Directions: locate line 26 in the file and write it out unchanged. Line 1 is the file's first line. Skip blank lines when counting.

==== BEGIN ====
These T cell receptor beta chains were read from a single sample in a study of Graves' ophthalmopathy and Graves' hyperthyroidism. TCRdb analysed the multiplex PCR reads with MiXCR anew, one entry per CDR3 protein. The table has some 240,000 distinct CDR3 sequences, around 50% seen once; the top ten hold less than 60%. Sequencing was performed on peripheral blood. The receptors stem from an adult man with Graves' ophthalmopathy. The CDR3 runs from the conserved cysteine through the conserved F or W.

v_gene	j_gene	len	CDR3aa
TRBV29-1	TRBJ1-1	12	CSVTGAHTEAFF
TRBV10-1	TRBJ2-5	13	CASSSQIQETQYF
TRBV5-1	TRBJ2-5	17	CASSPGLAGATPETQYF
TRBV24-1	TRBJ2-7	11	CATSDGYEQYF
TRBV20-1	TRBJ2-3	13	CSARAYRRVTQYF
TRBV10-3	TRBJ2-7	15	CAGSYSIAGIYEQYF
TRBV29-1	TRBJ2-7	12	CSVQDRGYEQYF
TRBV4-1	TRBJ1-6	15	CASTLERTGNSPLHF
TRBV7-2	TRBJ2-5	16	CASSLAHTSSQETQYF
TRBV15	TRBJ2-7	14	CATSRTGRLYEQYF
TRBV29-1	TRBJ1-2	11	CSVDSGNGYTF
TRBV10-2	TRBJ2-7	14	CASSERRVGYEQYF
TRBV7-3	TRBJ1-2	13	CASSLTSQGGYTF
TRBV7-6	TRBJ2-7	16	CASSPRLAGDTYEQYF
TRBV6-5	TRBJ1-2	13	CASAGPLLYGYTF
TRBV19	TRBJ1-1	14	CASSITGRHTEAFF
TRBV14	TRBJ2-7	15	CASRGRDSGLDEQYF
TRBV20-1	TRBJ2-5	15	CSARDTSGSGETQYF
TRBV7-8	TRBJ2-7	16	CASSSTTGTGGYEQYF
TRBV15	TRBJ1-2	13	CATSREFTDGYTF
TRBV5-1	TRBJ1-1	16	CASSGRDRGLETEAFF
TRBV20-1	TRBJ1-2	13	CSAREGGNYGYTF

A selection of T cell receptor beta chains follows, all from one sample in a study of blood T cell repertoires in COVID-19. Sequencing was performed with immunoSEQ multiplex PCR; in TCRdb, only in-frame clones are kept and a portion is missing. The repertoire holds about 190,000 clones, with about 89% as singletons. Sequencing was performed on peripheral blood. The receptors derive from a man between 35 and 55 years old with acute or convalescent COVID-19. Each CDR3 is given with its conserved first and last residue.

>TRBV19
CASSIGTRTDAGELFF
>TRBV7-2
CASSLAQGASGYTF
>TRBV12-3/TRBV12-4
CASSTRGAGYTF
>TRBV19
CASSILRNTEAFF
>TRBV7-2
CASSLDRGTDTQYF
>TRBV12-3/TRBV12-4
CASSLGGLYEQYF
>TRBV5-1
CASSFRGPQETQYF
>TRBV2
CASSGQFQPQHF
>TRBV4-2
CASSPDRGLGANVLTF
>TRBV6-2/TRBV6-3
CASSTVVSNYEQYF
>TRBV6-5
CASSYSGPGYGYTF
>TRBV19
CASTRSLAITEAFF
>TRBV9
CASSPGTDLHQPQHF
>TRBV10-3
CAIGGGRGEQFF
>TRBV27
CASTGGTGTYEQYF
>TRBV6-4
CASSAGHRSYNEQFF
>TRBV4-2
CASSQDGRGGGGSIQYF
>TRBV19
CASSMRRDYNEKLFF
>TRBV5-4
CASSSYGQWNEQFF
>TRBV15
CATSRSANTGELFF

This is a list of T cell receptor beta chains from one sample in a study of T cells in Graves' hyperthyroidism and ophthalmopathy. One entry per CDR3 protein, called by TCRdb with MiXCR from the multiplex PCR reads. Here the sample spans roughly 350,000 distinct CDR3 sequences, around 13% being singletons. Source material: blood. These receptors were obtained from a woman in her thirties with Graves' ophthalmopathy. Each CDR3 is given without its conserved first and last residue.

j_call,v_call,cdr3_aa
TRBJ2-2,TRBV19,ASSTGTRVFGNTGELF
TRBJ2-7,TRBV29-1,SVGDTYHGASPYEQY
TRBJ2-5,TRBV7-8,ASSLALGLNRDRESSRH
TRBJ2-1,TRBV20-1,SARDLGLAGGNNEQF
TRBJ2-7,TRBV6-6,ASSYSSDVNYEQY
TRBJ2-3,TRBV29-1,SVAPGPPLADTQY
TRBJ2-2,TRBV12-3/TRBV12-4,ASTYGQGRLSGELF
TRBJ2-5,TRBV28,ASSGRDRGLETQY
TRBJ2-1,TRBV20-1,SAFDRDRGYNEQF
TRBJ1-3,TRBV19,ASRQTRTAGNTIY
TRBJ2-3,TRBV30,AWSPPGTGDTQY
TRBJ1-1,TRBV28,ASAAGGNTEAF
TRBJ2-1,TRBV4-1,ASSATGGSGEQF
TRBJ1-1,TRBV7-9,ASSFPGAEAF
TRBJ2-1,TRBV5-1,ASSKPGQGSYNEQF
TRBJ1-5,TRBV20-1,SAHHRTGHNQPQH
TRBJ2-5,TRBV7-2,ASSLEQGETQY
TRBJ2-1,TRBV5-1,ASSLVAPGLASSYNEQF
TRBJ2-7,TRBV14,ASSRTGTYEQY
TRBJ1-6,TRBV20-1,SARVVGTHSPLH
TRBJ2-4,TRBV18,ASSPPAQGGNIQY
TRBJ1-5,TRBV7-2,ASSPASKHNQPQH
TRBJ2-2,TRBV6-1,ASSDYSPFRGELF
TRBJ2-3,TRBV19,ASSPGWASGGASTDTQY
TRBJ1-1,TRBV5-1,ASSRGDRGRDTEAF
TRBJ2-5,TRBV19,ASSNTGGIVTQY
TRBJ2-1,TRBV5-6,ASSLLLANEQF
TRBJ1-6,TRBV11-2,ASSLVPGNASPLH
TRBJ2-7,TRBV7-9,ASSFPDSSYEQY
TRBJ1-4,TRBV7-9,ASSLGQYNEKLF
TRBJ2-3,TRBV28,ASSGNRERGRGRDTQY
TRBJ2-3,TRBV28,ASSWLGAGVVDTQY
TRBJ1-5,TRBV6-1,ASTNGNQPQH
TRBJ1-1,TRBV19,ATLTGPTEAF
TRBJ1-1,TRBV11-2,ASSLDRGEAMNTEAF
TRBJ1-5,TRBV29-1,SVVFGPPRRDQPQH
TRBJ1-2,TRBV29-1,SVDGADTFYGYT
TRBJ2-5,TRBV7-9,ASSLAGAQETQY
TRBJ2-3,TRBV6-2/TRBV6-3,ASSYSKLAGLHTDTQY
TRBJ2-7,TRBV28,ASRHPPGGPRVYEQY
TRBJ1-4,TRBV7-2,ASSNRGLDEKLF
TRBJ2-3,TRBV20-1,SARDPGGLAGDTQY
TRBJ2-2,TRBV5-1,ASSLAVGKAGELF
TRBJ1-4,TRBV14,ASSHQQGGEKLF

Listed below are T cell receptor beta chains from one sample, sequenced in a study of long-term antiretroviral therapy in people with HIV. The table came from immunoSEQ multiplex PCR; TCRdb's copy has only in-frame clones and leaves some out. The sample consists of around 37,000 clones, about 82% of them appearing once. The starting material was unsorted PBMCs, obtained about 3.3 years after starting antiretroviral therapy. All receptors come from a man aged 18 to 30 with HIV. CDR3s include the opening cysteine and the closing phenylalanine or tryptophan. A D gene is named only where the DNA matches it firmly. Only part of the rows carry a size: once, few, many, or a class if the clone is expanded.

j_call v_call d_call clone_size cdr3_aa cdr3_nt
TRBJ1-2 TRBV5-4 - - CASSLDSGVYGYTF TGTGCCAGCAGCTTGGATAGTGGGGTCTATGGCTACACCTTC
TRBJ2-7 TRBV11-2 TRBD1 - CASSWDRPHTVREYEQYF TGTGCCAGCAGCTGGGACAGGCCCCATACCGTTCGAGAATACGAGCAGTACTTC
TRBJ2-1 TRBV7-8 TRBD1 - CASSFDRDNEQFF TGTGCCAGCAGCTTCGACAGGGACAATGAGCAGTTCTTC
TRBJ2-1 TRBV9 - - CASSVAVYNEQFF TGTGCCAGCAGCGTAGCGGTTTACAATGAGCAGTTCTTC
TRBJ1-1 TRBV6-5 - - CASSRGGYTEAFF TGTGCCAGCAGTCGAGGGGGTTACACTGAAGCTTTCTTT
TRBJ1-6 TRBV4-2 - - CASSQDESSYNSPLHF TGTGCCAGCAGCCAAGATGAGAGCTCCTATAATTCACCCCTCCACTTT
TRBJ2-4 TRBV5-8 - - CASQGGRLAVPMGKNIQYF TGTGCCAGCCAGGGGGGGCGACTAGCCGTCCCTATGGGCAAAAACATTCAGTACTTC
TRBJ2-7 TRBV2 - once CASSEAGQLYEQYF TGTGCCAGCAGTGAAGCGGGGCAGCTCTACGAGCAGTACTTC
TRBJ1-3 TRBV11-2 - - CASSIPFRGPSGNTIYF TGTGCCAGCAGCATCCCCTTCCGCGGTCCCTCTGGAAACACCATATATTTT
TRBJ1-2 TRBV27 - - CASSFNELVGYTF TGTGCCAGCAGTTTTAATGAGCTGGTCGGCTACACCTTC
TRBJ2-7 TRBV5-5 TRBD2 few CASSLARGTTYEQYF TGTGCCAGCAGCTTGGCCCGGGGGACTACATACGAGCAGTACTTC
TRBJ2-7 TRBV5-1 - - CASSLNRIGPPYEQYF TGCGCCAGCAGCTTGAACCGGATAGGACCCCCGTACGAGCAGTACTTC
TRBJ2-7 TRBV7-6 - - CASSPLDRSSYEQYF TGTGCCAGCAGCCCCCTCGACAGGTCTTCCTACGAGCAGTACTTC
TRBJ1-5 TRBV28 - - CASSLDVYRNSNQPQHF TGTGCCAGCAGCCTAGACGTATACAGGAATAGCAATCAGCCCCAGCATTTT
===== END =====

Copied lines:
>TRBV19